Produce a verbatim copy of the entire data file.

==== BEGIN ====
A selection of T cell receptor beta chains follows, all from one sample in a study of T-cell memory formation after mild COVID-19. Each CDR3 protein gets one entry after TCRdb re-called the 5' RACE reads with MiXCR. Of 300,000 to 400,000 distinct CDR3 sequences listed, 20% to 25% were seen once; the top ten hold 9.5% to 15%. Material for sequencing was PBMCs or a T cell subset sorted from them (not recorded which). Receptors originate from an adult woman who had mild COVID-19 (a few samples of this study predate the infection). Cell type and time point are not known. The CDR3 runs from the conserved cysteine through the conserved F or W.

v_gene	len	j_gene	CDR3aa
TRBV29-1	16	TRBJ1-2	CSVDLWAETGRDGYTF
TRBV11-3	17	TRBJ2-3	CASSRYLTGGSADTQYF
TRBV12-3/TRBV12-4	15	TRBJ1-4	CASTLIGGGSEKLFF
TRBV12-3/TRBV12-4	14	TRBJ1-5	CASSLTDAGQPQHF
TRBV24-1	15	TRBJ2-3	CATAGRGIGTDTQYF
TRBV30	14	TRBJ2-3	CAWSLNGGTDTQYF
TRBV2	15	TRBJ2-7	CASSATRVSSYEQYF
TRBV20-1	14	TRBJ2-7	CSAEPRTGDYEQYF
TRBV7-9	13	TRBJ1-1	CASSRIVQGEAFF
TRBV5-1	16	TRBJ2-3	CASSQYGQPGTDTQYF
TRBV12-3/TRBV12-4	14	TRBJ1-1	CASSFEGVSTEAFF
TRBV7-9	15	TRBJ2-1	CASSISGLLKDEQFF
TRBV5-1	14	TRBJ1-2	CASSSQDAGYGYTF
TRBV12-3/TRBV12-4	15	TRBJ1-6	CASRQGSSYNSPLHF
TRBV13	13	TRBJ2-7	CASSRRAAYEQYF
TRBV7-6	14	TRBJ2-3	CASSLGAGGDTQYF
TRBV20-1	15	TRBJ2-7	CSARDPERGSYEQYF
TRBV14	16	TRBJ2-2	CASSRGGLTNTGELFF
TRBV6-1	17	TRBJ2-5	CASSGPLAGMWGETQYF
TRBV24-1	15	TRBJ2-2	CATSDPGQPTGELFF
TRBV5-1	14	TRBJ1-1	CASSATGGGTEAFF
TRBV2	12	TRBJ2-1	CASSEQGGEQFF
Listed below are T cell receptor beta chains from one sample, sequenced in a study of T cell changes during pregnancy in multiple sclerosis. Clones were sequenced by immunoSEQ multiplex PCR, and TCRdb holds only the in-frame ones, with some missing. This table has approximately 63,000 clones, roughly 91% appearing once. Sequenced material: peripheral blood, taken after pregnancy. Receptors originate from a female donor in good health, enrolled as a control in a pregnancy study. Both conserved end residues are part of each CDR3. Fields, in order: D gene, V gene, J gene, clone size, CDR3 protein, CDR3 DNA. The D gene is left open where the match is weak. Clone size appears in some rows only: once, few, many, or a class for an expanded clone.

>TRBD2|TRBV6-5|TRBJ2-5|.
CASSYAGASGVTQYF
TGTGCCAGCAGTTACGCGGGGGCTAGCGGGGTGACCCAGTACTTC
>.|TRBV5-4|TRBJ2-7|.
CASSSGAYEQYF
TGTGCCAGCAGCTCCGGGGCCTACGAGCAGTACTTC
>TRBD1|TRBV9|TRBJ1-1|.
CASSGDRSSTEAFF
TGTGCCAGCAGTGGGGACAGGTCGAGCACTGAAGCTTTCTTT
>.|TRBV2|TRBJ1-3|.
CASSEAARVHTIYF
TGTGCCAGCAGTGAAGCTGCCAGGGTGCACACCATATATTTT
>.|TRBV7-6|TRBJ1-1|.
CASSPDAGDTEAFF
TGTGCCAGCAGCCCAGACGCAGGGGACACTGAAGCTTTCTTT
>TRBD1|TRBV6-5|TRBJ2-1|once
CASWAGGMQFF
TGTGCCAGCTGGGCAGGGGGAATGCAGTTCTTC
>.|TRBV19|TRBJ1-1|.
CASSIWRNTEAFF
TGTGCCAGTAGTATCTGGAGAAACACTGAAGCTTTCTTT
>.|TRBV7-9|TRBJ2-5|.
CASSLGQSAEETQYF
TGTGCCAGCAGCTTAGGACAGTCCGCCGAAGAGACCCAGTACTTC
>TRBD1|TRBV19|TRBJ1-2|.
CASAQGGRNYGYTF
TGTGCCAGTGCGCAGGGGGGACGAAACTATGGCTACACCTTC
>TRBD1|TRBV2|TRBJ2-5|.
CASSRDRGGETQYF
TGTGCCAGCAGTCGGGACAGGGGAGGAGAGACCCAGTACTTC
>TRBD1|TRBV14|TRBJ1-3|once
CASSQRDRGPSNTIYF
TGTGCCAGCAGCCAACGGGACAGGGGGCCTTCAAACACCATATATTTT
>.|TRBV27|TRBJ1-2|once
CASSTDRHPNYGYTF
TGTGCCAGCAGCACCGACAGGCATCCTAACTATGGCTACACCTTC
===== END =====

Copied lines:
A selection of T cell receptor beta chains follows, all from one sample in a study of T-cell memory formation after mild COVID-19. Each CDR3 protein gets one entry after TCRdb re-called the 5' RACE reads with MiXCR. Of 300,000 to 400,000 distinct CDR3 sequences listed, 20% to 25% were seen once; the top ten hold 9.5% to 15%. Material for sequencing was PBMCs or a T cell subset sorted from them (not recorded which). Receptors originate from an adult woman who had mild COVID-19 (a few samples of this study predate the infection). Cell type and time point are not known. The CDR3 runs from the conserved cysteine through the conserved F or W.

v_gene	len	j_gene	CDR3aa
TRBV29-1	16	TRBJ1-2	CSVDLWAETGRDGYTF
TRBV11-3	17	TRBJ2-3	CASSRYLTGGSADTQYF
TRBV12-3/TRBV12-4	15	TRBJ1-4	CASTLIGGGSEKLFF
TRBV12-3/TRBV12-4	14	TRBJ1-5	CASSLTDAGQPQHF
TRBV24-1	15	TRBJ2-3	CATAGRGIGTDTQYF
TRBV30	14	TRBJ2-3	CAWSLNGGTDTQYF
TRBV2	15	TRBJ2-7	CASSATRVSSYEQYF
TRBV20-1	14	TRBJ2-7	CSAEPRTGDYEQYF
TRBV7-9	13	TRBJ1-1	CASSRIVQGEAFF
TRBV5-1	16	TRBJ2-3	CASSQYGQPGTDTQYF
TRBV12-3/TRBV12-4	14	TRBJ1-1	CASSFEGVSTEAFF
TRBV7-9	15	TRBJ2-1	CASSISGLLKDEQFF
TRBV5-1	14	TRBJ1-2	CASSSQDAGYGYTF
TRBV12-3/TRBV12-4	15	TRBJ1-6	CASRQGSSYNSPLHF
TRBV13	13	TRBJ2-7	CASSRRAAYEQYF
TRBV7-6	14	TRBJ2-3	CASSLGAGGDTQYF
TRBV20-1	15	TRBJ2-7	CSARDPERGSYEQYF
TRBV14	16	TRBJ2-2	CASSRGGLTNTGELFF
TRBV6-1	17	TRBJ2-5	CASSGPLAGMWGETQYF
TRBV24-1	15	TRBJ2-2	CATSDPGQPTGELFF
TRBV5-1	14	TRBJ1-1	CASSATGGGTEAFF
TRBV2	12	TRBJ2-1	CASSEQGGEQFF
Listed below are T cell receptor beta chains from one sample, sequenced in a study of T cell changes during pregnancy in multiple sclerosis. Clones were sequenced by immunoSEQ multiplex PCR, and TCRdb holds only the in-frame ones, with some missing. This table has approximately 63,000 clones, roughly 91% appearing once. Sequenced material: peripheral blood, taken after pregnancy. Receptors originate from a female donor in good health, enrolled as a control in a pregnancy study. Both conserved end residues are part of each CDR3. Fields, in order: D gene, V gene, J gene, clone size, CDR3 protein, CDR3 DNA. The D gene is left open where the match is weak. Clone size appears in some rows only: once, few, many, or a class for an expanded clone.

>TRBD2|TRBV6-5|TRBJ2-5|.
CASSYAGASGVTQYF
TGTGCCAGCAGTTACGCGGGGGCTAGCGGGGTGACCCAGTACTTC
>.|TRBV5-4|TRBJ2-7|.
CASSSGAYEQYF
TGTGCCAGCAGCTCCGGGGCCTACGAGCAGTACTTC
>TRBD1|TRBV9|TRBJ1-1|.
CASSGDRSSTEAFF
TGTGCCAGCAGTGGGGACAGGTCGAGCACTGAAGCTTTCTTT
>.|TRBV2|TRBJ1-3|.
CASSEAARVHTIYF
TGTGCCAGCAGTGAAGCTGCCAGGGTGCACACCATATATTTT
>.|TRBV7-6|TRBJ1-1|.
CASSPDAGDTEAFF
TGTGCCAGCAGCCCAGACGCAGGGGACACTGAAGCTTTCTTT
>TRBD1|TRBV6-5|TRBJ2-1|once
CASWAGGMQFF
TGTGCCAGCTGGGCAGGGGGAATGCAGTTCTTC
>.|TRBV19|TRBJ1-1|.
CASSIWRNTEAFF
TGTGCCAGTAGTATCTGGAGAAACACTGAAGCTTTCTTT
>.|TRBV7-9|TRBJ2-5|.
CASSLGQSAEETQYF
TGTGCCAGCAGCTTAGGACAGTCCGCCGAAGAGACCCAGTACTTC
>TRBD1|TRBV19|TRBJ1-2|.
CASAQGGRNYGYTF
TGTGCCAGTGCGCAGGGGGGACGAAACTATGGCTACACCTTC
>TRBD1|TRBV2|TRBJ2-5|.
CASSRDRGGETQYF
TGTGCCAGCAGTCGGGACAGGGGAGGAGAGACCCAGTACTTC
>TRBD1|TRBV14|TRBJ1-3|once
CASSQRDRGPSNTIYF
TGTGCCAGCAGCCAACGGGACAGGGGGCCTTCAAACACCATATATTTT
>.|TRBV27|TRBJ1-2|once
CASSTDRHPNYGYTF
TGTGCCAGCAGCACCGACAGGCATCCTAACTATGGCTACACCTTC